Train locomotives passing through or just idling at Union Pacific's Roseville train yard represent the single biggest source of diesel pollution in the six county Sacramento region.
A new locomotive emission control system known as an anti-smog bonnet may offer some relief. It's supposed to be able to scrub away 99% of the sulfur dioxide and soot from diesel exhaust, along with most of the smog forming nitrogen oxides that trains belch into the air.
But whether it works as promised is only one of the railroad's concerns. UP also wants to know if the system will slow the movement of freight through the yard. Congestion at the yards is a major impediment to the efficient movement of goods and passengers. But those concerns must not be allowed to outweigh public health. The plume of soot rising from the Roseville yards stretches across 100 square miles some days, encompassing most of Roseville and all of Citrus Heights and Antelope.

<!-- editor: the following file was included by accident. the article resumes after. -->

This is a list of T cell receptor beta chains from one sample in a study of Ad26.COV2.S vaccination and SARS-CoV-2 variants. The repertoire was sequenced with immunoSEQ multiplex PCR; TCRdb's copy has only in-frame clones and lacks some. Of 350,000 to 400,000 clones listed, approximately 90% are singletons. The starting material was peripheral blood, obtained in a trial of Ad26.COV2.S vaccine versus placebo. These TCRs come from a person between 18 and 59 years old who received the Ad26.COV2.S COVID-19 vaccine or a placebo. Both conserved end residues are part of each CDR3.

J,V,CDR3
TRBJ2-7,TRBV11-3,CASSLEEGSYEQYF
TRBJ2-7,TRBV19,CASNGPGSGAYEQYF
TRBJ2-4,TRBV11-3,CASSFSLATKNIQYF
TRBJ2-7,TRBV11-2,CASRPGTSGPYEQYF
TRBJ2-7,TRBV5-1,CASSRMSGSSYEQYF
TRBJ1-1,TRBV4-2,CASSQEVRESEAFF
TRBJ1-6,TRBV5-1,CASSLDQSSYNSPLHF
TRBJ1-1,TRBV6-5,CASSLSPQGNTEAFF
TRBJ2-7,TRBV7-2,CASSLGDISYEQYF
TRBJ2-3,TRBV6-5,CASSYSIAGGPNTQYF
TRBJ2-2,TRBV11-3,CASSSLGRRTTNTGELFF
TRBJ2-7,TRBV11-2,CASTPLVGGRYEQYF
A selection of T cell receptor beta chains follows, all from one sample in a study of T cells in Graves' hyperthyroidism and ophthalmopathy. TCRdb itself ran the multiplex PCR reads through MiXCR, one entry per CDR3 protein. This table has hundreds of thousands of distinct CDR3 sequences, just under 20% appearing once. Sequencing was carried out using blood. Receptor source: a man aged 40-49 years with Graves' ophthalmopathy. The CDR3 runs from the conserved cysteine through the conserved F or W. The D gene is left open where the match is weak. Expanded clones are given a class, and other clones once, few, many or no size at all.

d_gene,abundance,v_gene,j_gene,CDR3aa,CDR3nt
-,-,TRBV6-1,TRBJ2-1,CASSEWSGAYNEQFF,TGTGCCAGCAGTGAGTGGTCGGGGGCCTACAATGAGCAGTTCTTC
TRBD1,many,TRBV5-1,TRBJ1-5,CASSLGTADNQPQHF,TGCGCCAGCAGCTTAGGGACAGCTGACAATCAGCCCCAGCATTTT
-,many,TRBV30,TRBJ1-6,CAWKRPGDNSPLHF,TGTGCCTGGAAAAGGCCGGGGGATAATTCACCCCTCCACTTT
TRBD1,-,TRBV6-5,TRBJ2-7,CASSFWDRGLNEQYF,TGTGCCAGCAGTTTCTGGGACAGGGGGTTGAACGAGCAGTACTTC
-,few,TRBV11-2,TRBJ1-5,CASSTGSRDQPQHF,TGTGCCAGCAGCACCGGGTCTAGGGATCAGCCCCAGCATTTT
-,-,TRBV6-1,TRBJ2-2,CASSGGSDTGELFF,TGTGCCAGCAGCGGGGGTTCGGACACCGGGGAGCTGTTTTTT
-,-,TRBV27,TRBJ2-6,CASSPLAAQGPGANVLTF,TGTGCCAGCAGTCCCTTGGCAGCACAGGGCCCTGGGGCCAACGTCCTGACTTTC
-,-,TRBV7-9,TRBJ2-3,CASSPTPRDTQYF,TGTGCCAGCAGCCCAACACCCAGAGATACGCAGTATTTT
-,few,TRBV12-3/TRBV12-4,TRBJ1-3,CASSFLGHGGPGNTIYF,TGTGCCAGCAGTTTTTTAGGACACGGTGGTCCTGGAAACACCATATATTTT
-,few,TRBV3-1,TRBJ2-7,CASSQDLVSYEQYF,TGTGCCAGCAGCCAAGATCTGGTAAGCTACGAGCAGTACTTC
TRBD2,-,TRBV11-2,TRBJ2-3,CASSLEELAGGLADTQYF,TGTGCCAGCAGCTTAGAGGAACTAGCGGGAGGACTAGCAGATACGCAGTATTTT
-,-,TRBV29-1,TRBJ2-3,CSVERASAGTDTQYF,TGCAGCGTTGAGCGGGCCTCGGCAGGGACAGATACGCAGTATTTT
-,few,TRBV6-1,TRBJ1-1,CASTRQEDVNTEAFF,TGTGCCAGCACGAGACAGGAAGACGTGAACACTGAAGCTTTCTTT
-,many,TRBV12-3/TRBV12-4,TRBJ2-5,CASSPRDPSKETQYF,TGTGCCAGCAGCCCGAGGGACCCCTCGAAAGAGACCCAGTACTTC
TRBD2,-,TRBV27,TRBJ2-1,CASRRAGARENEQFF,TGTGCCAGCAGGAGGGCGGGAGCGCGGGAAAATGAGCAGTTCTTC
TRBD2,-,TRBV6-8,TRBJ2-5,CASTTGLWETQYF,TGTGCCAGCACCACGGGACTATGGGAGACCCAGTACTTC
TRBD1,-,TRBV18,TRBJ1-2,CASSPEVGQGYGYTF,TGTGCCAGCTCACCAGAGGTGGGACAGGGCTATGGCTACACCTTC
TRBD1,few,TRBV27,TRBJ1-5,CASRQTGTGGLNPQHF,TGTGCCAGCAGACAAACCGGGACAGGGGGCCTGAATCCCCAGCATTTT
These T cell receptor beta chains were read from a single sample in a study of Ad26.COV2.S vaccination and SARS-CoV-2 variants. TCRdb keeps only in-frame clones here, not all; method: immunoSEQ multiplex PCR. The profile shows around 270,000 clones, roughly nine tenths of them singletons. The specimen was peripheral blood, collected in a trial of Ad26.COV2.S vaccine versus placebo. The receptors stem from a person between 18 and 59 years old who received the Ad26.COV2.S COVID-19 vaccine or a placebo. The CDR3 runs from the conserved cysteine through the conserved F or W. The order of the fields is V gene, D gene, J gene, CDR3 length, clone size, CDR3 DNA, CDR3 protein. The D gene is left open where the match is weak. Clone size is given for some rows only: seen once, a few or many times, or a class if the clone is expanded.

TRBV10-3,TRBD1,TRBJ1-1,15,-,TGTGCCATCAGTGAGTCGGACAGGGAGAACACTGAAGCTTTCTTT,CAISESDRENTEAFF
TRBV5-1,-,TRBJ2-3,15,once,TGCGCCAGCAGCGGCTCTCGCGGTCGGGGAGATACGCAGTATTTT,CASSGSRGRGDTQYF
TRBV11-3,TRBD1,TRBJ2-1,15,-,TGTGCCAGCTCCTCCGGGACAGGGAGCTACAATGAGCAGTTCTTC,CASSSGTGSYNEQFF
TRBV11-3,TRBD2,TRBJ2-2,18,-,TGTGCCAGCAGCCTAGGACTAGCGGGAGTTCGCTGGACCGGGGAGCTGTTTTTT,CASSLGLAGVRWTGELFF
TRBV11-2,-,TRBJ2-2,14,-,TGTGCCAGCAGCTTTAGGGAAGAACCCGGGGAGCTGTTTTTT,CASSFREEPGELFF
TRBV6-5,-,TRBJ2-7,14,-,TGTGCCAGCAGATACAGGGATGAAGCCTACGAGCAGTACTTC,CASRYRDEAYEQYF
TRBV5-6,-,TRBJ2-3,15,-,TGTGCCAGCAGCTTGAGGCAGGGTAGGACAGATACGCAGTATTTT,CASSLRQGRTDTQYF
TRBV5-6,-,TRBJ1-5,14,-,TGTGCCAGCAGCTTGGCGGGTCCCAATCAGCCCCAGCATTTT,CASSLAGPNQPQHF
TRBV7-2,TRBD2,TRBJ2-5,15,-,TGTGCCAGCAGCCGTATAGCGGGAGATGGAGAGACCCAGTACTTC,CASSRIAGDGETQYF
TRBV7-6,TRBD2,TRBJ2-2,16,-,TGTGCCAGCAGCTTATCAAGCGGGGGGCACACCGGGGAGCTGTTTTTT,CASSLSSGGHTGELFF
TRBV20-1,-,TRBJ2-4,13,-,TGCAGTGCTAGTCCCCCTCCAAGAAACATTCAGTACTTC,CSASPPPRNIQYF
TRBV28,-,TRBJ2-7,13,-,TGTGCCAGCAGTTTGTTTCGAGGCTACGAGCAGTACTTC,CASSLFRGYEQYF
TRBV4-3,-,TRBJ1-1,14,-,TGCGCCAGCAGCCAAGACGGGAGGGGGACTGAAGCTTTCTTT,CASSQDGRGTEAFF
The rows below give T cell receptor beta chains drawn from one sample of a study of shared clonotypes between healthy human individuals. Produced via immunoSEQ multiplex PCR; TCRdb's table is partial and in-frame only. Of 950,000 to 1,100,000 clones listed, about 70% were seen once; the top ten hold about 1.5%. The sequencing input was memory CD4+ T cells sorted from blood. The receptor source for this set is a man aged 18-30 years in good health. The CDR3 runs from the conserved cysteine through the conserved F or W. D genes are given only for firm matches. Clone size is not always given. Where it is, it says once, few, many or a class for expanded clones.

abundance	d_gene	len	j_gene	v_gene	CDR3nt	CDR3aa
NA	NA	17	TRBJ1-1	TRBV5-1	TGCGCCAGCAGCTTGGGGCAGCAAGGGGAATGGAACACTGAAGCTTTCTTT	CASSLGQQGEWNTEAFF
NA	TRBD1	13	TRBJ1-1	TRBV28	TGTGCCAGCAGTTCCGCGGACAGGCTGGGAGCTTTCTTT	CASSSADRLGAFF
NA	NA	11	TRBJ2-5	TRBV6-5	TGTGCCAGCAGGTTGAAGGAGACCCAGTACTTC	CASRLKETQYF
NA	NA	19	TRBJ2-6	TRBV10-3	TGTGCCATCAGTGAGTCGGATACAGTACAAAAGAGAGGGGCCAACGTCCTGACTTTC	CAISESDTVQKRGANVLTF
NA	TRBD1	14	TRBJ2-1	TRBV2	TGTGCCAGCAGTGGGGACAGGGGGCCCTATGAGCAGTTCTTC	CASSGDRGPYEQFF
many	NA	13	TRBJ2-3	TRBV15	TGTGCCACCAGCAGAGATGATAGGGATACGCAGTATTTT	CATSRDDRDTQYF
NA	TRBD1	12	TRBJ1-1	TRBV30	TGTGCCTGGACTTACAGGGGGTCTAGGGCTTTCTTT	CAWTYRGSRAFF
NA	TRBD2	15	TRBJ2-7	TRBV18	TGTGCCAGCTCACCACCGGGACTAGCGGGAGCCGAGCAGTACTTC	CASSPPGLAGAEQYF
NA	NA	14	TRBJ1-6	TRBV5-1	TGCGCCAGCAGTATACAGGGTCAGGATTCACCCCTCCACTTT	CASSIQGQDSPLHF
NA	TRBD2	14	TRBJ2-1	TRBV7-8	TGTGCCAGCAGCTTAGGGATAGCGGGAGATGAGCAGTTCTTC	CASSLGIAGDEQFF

Pollution generated at the yards increases cancer risk for 165,000 residents. If the anti smog bonnet reduces that risk, UP must find a way to use it. If the railroad doesn't act to protect the public, state and federal regulators must.
Ginger Rutland writes for the Sacramento Bee Opinion pages.